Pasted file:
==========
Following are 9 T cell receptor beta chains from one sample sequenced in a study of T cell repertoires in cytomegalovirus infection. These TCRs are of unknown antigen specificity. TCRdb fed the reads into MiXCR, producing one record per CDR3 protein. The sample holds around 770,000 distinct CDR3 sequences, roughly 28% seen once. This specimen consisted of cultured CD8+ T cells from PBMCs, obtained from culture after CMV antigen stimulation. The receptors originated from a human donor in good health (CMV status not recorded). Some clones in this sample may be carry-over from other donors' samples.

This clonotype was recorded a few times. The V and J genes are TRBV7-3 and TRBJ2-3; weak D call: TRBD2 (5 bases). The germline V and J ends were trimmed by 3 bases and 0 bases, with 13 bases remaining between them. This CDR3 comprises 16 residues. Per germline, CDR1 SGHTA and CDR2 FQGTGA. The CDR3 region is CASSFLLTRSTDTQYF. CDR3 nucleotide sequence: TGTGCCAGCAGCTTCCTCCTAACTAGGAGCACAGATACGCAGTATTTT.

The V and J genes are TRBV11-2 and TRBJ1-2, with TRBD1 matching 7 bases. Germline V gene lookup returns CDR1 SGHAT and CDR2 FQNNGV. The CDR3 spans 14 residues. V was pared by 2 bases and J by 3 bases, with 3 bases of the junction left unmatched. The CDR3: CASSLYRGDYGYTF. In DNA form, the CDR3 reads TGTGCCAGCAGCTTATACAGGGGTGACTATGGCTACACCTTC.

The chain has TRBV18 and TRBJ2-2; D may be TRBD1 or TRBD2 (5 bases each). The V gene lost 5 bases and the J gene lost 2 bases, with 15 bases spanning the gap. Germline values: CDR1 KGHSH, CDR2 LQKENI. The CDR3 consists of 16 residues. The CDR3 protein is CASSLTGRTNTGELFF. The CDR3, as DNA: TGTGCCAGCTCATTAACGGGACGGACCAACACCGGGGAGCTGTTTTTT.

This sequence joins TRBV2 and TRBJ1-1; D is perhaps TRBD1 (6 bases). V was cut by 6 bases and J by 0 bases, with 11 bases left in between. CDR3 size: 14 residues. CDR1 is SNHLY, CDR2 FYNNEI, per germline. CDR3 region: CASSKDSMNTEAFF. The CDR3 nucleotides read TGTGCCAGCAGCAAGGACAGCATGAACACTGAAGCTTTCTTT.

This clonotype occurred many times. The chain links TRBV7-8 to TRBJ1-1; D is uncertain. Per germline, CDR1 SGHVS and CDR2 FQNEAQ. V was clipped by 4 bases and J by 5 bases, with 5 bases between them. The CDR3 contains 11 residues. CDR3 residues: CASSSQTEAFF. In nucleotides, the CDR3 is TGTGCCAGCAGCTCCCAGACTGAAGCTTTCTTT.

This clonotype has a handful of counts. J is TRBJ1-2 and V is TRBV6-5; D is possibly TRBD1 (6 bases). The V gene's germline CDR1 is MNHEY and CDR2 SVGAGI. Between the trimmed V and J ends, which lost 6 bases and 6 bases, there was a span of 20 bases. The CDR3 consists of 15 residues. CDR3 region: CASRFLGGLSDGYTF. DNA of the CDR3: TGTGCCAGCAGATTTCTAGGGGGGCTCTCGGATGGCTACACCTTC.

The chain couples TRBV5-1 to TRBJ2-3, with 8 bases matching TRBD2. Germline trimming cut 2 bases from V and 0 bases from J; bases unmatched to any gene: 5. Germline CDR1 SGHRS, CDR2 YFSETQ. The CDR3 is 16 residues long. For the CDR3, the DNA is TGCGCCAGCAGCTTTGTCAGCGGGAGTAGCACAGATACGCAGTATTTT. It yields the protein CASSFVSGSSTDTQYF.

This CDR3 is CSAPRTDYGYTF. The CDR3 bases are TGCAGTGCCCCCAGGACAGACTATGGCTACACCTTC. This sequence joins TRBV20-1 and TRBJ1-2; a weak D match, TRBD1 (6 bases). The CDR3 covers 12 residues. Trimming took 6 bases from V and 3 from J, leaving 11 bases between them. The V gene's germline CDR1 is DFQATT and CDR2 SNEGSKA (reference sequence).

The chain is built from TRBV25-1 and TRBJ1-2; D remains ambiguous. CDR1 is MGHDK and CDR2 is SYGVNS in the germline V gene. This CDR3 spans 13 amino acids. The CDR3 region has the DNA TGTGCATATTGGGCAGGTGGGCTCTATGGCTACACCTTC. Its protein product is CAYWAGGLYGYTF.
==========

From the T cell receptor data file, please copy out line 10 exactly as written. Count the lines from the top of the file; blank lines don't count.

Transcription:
The chain is built from TRBV25-1 and TRBJ1-2; D remains ambiguous. CDR1 is MGHDK and CDR2 is SYGVNS in the germline V gene. This CDR3 spans 13 amino acids. The CDR3 region has the DNA TGTGCATATTGGGCAGGTGGGCTCTATGGCTACACCTTC. Its protein product is CAYWAGGLYGYTF.